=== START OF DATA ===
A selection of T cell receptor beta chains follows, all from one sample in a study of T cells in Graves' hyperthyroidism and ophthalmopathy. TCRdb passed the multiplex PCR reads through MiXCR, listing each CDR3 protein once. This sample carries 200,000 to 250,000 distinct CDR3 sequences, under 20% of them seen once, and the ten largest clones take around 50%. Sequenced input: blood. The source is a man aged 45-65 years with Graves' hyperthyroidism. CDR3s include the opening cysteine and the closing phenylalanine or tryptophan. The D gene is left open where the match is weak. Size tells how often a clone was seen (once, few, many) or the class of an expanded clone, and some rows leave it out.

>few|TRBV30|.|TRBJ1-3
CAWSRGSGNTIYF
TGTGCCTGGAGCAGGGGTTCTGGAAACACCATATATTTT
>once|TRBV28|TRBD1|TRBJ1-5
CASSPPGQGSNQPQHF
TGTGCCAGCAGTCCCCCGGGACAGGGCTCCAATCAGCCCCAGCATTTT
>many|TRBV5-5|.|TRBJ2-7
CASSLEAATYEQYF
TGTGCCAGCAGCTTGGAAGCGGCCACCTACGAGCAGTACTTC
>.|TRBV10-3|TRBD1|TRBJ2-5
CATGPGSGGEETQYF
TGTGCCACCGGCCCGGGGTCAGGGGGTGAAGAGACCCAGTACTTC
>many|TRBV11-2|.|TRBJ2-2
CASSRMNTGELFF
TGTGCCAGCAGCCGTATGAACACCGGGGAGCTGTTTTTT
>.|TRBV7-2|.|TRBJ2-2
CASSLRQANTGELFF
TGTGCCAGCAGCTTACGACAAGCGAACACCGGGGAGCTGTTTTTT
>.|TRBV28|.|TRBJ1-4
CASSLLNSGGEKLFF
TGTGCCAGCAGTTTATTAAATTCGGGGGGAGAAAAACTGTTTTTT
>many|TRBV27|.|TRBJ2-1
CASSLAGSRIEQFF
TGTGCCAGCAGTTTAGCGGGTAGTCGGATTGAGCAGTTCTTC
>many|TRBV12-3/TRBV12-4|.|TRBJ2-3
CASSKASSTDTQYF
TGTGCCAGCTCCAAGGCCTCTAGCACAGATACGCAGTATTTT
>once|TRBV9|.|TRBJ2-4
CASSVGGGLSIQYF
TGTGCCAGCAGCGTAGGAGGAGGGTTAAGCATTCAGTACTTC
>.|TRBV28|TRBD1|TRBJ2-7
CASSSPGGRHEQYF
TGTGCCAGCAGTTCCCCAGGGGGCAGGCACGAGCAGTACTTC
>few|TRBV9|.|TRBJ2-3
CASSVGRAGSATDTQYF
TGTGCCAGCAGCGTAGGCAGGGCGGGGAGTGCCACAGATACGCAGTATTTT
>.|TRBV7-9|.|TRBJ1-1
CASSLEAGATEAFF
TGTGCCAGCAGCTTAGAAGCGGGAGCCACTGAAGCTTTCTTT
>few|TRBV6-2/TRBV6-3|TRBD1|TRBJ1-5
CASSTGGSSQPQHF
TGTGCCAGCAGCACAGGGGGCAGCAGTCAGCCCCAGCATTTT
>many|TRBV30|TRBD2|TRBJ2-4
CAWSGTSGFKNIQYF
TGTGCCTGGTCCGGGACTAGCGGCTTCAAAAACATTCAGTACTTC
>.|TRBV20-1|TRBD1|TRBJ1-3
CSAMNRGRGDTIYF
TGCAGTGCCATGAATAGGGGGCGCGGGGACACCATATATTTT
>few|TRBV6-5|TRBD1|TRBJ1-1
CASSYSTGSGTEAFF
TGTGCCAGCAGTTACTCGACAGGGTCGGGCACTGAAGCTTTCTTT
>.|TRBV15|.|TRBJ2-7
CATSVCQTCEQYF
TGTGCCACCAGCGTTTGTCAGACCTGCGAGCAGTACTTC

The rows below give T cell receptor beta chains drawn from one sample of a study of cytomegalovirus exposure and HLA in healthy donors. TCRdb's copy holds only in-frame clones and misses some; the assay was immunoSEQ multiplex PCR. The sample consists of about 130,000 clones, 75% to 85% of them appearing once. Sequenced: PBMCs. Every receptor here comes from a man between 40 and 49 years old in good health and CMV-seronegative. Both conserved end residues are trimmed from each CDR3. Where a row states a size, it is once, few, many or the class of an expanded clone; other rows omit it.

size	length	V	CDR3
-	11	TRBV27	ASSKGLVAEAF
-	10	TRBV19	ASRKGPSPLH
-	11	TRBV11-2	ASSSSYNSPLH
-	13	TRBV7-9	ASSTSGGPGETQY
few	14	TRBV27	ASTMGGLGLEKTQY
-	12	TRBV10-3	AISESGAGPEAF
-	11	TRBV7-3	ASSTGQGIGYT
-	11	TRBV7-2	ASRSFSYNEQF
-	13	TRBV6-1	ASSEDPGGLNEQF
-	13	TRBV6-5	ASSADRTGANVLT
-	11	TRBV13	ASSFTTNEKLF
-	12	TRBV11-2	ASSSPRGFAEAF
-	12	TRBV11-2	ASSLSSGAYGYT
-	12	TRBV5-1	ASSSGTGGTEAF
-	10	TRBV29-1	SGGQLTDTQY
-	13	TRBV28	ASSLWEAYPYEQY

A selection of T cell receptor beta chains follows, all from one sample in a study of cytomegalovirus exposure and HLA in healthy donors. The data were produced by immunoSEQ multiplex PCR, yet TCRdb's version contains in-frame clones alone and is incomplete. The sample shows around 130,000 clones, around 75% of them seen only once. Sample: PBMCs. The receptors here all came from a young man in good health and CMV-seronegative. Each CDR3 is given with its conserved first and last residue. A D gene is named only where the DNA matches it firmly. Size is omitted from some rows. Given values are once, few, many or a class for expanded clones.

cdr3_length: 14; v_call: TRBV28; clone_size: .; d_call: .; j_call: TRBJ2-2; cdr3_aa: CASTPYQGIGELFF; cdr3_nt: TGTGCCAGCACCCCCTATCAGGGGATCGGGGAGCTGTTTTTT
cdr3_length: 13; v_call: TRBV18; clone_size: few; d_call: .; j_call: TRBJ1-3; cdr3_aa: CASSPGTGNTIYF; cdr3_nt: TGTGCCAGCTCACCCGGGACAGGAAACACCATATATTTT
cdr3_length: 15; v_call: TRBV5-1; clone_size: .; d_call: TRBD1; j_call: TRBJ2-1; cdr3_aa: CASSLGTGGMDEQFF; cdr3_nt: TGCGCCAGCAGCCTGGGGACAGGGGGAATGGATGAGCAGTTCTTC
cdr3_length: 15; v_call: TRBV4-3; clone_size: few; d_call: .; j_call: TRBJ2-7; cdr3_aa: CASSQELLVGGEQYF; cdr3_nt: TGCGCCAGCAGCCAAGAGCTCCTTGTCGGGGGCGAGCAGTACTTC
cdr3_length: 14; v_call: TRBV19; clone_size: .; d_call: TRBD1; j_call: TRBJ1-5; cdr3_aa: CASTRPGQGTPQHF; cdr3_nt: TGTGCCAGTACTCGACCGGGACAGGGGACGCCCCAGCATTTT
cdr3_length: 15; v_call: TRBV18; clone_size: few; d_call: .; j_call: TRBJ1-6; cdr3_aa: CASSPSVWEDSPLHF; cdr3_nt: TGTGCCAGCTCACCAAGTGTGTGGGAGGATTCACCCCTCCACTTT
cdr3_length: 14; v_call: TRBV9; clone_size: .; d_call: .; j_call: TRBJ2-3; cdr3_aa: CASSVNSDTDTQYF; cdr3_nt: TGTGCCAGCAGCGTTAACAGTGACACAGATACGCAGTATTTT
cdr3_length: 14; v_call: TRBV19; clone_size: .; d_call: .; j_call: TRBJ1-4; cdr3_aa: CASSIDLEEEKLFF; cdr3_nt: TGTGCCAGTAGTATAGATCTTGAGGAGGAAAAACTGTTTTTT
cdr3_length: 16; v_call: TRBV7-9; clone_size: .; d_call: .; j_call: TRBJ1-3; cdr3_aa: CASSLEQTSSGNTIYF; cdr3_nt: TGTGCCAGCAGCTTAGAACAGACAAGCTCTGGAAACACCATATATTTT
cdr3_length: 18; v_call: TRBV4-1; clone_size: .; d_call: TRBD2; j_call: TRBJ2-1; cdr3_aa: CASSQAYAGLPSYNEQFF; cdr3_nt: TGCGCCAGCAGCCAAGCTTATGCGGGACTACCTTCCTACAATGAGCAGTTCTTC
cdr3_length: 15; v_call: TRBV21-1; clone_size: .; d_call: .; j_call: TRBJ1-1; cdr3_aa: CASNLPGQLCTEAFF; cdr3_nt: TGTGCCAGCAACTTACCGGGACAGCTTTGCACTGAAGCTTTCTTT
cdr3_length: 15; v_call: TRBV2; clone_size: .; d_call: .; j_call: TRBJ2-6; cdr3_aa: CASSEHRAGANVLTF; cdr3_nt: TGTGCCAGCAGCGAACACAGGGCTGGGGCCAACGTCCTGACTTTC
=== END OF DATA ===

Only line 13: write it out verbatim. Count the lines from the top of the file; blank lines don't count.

TGTGCCACCGGCCCGGGGTCAGGGGGTGAAGAGACCCAGTACTTC